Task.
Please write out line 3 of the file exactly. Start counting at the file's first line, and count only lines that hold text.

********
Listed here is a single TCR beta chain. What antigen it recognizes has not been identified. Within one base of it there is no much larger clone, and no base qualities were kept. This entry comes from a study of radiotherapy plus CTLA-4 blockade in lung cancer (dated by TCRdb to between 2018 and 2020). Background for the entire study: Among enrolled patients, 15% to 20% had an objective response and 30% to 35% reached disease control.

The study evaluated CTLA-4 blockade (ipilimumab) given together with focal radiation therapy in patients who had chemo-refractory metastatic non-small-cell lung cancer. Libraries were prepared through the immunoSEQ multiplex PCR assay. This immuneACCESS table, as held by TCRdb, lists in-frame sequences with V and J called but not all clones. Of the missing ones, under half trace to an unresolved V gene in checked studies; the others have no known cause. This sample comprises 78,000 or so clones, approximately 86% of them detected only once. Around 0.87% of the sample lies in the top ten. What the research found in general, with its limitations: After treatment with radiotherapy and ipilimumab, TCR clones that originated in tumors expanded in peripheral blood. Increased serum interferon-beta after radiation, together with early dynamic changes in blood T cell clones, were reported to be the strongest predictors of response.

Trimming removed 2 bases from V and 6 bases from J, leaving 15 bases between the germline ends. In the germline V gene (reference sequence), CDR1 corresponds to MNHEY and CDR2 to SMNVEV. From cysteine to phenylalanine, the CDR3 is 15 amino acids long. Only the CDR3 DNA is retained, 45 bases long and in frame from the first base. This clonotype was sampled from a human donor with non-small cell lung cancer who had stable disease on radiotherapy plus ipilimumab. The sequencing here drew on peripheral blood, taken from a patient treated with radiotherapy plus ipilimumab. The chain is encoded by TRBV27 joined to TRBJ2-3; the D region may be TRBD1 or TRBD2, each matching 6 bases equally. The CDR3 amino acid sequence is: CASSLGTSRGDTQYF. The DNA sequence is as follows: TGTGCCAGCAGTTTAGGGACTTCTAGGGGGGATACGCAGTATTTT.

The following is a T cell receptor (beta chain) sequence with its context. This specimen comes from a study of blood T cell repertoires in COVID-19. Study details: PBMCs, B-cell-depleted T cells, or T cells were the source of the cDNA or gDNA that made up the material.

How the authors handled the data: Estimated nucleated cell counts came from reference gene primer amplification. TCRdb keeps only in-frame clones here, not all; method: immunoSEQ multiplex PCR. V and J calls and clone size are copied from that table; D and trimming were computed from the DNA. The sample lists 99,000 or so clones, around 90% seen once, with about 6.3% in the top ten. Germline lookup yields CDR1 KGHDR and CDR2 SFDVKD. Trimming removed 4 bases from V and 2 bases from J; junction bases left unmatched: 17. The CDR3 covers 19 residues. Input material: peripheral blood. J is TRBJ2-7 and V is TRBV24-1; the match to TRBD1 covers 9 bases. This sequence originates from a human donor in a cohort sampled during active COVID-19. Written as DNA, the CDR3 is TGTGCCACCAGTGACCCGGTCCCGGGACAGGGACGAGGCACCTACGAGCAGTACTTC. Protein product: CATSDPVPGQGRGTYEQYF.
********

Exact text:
Trimming removed 2 bases from V and 6 bases from J, leaving 15 bases between the germline ends. In the germline V gene (reference sequence), CDR1 corresponds to MNHEY and CDR2 to SMNVEV. From cysteine to phenylalanine, the CDR3 is 15 amino acids long. Only the CDR3 DNA is retained, 45 bases long and in frame from the first base. This clonotype was sampled from a human donor with non-small cell lung cancer who had stable disease on radiotherapy plus ipilimumab. The sequencing here drew on peripheral blood, taken from a patient treated with radiotherapy plus ipilimumab. The chain is encoded by TRBV27 joined to TRBJ2-3; the D region may be TRBD1 or TRBD2, each matching 6 bases equally. The CDR3 amino acid sequence is: CASSLGTSRGDTQYF. The DNA sequence is as follows: TGTGCCAGCAGTTTAGGGACTTCTAGGGGGGATACGCAGTATTTT.